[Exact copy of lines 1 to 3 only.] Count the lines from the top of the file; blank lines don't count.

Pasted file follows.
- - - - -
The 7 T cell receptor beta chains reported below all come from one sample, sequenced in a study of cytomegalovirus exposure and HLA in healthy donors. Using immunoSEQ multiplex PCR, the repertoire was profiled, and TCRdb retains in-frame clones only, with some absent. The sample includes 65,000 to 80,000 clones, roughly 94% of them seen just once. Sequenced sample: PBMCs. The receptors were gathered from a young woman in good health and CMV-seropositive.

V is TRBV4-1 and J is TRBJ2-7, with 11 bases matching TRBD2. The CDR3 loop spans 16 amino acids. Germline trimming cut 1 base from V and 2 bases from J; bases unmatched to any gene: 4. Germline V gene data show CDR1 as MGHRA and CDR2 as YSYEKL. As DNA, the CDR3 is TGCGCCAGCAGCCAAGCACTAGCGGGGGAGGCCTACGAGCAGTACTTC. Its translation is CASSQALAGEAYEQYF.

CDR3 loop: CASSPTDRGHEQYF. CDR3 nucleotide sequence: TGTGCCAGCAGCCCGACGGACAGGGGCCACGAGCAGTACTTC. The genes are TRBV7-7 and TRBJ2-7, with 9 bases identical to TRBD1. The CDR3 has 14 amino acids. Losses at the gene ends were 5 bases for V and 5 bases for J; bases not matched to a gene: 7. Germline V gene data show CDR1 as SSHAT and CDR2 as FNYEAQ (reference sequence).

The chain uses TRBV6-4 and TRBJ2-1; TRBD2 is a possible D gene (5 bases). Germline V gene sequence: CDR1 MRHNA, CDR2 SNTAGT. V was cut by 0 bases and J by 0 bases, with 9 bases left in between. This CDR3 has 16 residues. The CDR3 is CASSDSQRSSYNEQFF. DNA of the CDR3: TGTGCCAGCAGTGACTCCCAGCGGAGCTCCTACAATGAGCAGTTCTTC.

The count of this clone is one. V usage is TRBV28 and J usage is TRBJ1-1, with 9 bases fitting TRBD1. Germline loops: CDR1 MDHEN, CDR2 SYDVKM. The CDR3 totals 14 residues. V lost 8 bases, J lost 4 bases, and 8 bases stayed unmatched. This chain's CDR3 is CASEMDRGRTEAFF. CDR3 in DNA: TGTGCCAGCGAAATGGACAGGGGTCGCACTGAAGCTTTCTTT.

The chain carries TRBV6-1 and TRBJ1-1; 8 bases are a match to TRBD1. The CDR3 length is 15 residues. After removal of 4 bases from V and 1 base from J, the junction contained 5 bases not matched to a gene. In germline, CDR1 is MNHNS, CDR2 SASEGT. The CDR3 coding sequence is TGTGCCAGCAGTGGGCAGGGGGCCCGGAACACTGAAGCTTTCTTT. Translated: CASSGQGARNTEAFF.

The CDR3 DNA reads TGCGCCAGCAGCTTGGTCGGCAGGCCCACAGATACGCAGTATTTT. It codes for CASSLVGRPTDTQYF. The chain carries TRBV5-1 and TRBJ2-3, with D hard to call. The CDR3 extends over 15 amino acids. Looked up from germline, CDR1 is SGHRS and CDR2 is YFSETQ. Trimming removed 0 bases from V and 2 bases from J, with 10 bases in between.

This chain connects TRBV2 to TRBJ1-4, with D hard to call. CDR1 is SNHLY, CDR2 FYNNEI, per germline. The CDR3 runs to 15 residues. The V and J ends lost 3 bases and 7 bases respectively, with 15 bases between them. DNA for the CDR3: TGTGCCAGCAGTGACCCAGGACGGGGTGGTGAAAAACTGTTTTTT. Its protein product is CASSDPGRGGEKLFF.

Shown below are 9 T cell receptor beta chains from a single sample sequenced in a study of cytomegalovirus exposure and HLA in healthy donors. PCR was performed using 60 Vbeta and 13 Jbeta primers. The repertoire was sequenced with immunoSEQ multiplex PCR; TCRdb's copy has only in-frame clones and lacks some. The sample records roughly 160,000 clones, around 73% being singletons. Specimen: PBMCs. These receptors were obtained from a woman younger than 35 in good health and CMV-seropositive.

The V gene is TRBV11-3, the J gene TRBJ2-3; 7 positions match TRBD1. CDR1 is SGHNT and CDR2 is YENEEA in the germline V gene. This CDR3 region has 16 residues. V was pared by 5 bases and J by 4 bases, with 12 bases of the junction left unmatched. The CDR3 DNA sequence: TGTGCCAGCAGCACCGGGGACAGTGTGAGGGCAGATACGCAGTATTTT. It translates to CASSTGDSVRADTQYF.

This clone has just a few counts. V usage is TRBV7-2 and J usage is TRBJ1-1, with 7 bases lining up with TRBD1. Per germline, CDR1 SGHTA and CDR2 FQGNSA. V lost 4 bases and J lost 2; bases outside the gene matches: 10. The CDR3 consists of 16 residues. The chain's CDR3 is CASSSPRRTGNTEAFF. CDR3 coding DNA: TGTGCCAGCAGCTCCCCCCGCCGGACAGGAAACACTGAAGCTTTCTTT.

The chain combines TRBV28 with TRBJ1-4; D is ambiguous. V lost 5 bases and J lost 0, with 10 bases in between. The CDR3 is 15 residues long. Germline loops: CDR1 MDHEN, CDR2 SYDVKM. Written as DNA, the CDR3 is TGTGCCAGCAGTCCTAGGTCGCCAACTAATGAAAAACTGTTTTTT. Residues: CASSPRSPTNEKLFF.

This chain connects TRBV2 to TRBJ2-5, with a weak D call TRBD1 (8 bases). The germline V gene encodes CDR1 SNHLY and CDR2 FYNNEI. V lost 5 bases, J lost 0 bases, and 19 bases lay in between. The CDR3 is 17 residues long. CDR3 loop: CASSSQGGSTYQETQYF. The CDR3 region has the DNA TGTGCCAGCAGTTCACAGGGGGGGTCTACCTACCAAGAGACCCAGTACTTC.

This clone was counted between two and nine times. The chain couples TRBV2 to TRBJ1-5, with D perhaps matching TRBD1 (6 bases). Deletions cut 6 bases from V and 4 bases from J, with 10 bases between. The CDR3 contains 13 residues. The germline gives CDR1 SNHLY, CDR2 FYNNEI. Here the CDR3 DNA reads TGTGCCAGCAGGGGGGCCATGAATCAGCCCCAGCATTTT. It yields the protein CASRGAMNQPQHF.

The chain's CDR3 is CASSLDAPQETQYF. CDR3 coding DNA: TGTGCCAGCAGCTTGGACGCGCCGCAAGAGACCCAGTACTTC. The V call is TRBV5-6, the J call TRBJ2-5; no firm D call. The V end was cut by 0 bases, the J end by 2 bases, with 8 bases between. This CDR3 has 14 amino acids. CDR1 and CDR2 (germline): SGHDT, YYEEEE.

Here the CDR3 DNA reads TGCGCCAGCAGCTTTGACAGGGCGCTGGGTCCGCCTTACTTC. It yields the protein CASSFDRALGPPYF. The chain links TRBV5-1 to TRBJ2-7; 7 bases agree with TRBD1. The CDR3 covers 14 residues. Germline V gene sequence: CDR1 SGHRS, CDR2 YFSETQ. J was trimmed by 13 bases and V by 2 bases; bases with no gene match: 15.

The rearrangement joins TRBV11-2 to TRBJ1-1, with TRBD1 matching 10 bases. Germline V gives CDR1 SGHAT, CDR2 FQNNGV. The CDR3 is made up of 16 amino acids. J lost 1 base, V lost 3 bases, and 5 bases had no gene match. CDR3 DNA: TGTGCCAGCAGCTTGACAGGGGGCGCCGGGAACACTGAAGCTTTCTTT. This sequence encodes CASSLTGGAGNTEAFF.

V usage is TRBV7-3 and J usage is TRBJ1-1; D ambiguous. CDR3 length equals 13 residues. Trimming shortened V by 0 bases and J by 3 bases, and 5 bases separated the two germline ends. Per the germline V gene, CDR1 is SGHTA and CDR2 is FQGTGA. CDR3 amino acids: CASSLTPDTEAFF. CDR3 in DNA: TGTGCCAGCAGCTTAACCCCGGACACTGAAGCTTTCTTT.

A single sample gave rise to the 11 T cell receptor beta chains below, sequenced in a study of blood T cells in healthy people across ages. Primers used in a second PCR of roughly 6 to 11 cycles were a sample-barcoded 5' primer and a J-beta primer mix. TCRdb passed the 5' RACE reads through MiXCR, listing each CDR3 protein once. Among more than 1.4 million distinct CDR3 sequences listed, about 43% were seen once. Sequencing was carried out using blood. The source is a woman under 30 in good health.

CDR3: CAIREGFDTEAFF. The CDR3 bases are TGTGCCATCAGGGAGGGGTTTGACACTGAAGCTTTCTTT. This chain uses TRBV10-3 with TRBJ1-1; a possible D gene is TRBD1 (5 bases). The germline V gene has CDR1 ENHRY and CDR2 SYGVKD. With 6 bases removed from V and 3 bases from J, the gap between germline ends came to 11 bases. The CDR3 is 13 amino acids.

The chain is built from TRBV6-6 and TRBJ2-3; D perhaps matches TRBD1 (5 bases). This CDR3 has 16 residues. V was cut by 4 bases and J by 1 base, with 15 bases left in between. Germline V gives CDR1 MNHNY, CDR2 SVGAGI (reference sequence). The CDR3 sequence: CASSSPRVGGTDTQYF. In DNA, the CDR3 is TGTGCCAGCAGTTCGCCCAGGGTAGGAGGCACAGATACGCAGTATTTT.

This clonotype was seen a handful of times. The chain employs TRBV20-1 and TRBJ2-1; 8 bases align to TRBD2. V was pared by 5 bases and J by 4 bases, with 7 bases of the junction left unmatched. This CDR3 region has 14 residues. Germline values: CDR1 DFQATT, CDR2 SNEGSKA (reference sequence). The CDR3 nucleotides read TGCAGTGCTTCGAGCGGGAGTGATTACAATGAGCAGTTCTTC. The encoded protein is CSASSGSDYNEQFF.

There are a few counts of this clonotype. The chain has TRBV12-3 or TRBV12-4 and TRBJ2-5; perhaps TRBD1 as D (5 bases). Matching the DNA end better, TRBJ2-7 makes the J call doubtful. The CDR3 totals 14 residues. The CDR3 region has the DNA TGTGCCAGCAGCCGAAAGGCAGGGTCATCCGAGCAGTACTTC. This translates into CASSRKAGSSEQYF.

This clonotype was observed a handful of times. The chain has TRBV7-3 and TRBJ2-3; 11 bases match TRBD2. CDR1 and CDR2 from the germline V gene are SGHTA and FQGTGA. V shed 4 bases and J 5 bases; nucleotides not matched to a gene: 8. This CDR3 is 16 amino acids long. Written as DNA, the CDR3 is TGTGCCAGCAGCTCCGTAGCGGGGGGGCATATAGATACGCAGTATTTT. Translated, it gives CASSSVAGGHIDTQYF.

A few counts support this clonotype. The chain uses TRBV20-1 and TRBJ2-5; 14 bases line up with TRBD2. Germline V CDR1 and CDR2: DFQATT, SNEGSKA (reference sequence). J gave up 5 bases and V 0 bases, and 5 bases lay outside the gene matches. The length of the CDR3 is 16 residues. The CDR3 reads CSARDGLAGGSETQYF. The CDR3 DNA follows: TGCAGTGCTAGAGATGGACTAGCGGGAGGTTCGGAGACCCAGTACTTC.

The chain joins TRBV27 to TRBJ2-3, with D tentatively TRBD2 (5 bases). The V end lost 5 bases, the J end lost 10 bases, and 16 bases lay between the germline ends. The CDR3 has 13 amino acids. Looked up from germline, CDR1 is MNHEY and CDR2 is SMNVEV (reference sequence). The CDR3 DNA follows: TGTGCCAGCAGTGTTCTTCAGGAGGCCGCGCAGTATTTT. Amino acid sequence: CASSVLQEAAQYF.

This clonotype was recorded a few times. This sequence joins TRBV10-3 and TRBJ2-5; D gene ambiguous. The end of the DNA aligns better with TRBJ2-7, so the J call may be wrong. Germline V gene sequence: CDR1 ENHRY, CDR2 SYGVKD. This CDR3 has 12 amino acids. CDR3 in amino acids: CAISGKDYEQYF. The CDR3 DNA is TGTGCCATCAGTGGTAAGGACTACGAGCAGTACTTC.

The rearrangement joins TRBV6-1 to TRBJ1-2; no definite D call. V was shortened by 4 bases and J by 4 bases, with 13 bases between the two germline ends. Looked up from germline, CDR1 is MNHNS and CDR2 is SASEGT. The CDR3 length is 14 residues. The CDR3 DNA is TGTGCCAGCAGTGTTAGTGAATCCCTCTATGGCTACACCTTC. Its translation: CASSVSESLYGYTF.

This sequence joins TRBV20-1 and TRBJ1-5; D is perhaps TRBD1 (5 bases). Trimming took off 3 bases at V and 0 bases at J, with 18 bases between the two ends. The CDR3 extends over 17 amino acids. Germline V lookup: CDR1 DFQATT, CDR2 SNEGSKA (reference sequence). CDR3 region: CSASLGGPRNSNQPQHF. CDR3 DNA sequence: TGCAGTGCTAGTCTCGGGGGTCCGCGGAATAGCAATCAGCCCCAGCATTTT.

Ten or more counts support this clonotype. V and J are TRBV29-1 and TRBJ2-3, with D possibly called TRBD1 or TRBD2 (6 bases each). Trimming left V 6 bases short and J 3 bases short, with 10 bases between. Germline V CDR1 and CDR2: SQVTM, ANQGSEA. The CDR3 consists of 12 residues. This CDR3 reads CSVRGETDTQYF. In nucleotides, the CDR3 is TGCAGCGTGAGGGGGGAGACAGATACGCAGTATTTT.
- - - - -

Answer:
The 7 T cell receptor beta chains reported below all come from one sample, sequenced in a study of cytomegalovirus exposure and HLA in healthy donors. Using immunoSEQ multiplex PCR, the repertoire was profiled, and TCRdb retains in-frame clones only, with some absent. The sample includes 65,000 to 80,000 clones, roughly 94% of them seen just once. Sequenced sample: PBMCs. The receptors were gathered from a young woman in good health and CMV-seropositive.

V is TRBV4-1 and J is TRBJ2-7, with 11 bases matching TRBD2. The CDR3 loop spans 16 amino acids. Germline trimming cut 1 base from V and 2 bases from J; bases unmatched to any gene: 4. Germline V gene data show CDR1 as MGHRA and CDR2 as YSYEKL. As DNA, the CDR3 is TGCGCCAGCAGCCAAGCACTAGCGGGGGAGGCCTACGAGCAGTACTTC. Its translation is CASSQALAGEAYEQYF.

CDR3 loop: CASSPTDRGHEQYF. CDR3 nucleotide sequence: TGTGCCAGCAGCCCGACGGACAGGGGCCACGAGCAGTACTTC. The genes are TRBV7-7 and TRBJ2-7, with 9 bases identical to TRBD1. The CDR3 has 14 amino acids. Losses at the gene ends were 5 bases for V and 5 bases for J; bases not matched to a gene: 7. Germline V gene data show CDR1 as SSHAT and CDR2 as FNYEAQ (reference sequence).